NATION DEBATES ROLE OF POLITICAL DISCOURSE Several threads have croppped up recently discussing the Talossan social and political climate and...Read More
L’Avocatür Rexhital Talossan
Azul and welcome to the Royal Talossan Bar’s Homepage. On this page you’ll find all you need to know about the Royal Talossan Bar, who’s who in the Royal Talossan Bar and what we are all about, along with information on how to find a lawyer and how to become one! If after reading this page you have any questions, please do not hesitate to contact the Chancellor of the Royal Talossan Bar with your question.
What is the The Royal Talossan Bar?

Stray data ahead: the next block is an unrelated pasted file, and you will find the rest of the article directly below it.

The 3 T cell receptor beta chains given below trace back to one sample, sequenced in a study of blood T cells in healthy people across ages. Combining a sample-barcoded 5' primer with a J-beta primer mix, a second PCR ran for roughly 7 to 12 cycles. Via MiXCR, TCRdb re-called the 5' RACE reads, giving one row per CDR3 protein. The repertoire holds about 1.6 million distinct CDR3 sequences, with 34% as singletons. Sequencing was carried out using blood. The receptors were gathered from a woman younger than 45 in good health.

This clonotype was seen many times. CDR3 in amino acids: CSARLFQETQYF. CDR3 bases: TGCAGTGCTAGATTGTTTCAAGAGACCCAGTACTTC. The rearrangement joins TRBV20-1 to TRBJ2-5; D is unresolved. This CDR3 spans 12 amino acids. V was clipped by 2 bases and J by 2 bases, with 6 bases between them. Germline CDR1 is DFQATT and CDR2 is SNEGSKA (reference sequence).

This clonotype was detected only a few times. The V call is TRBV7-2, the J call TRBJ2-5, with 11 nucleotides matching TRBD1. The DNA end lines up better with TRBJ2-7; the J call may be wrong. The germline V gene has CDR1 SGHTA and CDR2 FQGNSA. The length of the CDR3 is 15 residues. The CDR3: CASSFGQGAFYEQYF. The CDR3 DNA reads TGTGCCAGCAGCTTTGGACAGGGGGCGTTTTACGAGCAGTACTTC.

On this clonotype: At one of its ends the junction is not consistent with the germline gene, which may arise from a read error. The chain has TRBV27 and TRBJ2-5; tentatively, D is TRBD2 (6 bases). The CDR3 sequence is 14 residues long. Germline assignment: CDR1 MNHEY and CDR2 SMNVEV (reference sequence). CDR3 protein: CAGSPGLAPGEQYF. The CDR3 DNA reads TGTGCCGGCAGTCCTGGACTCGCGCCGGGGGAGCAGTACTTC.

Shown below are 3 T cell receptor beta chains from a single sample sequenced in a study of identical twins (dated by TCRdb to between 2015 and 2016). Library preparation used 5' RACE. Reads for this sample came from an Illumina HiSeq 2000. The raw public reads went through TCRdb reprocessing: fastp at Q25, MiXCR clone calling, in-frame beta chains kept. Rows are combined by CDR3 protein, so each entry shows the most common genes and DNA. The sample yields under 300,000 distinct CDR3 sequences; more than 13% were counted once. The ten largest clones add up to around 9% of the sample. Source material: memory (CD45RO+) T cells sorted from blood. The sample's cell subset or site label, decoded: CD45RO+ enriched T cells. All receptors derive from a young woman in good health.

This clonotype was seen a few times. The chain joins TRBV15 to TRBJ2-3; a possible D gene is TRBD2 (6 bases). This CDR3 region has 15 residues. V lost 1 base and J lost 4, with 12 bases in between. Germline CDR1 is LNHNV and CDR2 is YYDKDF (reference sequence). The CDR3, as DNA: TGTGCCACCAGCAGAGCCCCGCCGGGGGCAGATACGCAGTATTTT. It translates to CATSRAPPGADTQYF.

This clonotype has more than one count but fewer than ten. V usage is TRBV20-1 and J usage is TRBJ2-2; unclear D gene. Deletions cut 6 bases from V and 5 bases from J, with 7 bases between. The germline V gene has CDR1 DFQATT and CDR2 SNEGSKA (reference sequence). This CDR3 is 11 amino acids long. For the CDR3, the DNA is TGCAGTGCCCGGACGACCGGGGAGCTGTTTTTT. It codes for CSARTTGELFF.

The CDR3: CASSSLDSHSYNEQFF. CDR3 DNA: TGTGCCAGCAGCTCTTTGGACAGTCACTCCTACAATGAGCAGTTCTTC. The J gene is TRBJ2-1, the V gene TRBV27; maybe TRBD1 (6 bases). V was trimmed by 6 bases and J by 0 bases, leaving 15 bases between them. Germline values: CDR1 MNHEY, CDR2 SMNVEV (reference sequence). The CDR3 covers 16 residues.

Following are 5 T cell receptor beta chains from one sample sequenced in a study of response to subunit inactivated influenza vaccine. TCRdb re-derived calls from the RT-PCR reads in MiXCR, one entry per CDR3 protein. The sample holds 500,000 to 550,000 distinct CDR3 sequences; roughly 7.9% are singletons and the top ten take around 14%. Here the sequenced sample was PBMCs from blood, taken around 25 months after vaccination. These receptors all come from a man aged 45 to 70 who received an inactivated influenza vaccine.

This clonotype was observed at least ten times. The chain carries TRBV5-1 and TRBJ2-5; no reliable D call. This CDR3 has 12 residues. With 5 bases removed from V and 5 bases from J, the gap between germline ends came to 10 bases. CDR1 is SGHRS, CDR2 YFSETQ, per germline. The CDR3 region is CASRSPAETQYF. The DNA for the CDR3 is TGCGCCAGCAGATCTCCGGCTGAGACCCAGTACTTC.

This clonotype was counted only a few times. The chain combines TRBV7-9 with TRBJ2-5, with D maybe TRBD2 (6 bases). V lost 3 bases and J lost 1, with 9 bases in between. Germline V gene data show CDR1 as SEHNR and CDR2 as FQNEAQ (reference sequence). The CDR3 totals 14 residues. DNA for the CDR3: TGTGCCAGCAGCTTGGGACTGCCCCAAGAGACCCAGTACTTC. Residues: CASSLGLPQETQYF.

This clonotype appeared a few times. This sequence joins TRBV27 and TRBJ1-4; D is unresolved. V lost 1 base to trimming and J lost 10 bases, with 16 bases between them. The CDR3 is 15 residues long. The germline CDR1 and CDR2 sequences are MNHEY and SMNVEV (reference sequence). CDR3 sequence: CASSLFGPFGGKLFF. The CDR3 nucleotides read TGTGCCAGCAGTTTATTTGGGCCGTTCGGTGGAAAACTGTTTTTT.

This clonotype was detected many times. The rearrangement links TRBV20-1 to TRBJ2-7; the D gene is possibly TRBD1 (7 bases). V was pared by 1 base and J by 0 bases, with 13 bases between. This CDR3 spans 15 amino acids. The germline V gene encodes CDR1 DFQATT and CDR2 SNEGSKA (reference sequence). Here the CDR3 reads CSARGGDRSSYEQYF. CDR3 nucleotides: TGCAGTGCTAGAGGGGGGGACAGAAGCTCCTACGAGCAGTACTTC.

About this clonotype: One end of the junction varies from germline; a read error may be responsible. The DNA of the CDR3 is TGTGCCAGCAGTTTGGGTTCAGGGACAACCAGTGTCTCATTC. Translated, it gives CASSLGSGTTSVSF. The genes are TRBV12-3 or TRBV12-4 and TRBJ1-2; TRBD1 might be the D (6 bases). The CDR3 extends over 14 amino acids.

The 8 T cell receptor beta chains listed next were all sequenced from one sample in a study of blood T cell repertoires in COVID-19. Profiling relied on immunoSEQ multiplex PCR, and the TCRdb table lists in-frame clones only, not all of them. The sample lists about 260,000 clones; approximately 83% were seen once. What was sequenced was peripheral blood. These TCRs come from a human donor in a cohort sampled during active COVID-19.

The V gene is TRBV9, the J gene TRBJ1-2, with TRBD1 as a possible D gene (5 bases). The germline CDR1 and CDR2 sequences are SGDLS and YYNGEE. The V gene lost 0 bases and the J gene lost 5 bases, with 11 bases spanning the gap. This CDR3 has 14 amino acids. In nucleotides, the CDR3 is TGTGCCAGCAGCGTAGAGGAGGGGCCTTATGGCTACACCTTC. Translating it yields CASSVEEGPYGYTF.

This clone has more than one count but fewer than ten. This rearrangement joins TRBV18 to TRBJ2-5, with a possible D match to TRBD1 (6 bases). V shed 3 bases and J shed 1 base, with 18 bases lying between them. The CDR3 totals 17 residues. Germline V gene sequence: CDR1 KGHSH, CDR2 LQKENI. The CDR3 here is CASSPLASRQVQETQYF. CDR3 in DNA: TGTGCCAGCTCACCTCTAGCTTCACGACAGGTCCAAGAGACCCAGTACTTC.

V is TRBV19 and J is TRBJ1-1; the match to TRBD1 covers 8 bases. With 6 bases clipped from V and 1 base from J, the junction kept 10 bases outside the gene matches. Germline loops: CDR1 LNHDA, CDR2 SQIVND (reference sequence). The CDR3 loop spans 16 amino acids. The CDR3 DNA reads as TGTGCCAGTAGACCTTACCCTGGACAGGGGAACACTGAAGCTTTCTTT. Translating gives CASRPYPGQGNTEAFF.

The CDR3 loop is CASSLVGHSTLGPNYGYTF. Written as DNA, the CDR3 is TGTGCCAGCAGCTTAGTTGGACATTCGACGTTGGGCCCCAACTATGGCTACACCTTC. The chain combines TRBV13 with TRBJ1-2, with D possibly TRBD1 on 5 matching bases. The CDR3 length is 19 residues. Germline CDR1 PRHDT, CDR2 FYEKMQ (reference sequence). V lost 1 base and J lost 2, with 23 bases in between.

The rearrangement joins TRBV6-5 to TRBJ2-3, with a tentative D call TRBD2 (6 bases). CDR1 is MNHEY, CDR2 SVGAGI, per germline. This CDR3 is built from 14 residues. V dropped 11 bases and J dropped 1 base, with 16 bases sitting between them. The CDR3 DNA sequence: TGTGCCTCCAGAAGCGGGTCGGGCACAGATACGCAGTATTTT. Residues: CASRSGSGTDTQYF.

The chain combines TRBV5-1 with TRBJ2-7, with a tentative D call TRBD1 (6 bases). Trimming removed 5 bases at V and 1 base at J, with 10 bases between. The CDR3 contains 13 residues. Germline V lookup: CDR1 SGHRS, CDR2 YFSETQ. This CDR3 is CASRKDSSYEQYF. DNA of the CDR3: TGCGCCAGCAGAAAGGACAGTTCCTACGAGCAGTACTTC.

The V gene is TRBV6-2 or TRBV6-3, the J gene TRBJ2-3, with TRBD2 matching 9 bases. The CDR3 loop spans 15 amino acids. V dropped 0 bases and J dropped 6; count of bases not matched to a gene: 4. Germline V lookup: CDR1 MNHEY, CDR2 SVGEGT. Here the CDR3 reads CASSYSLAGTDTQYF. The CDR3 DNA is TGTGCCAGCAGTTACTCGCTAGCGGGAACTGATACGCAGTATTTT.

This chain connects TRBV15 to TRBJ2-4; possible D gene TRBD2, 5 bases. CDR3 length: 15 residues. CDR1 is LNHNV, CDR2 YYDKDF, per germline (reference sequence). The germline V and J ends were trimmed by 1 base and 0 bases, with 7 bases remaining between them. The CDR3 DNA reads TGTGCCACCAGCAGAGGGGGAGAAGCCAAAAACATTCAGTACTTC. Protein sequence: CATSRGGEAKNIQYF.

The Royal Talossan Bar (RTB) is a mandatory (integrated) bar & a voluntary legal association of Talossan Lawyers (sorry to disappoint those that thought the was the other “bar”) that was established by the The Talossan Bar Act (32RZ11). Prior to this Act, the practice of law was largely unregulated and citizens of Talossa in need of legal services had no assurance that the lawyers they hired had had even minimum legal training or any legal training at all. To address this situation, the Ziu passed the Talossan Bar Act to make it mandatory for “any person wishing to practise law as a barrister, solicitor, lawyer, or attorney” to be a member of the Royal Talossan Bar. Therefore, lawyers (or any legal professionals) are required to join the bar in order to practice law in a Talossan Court.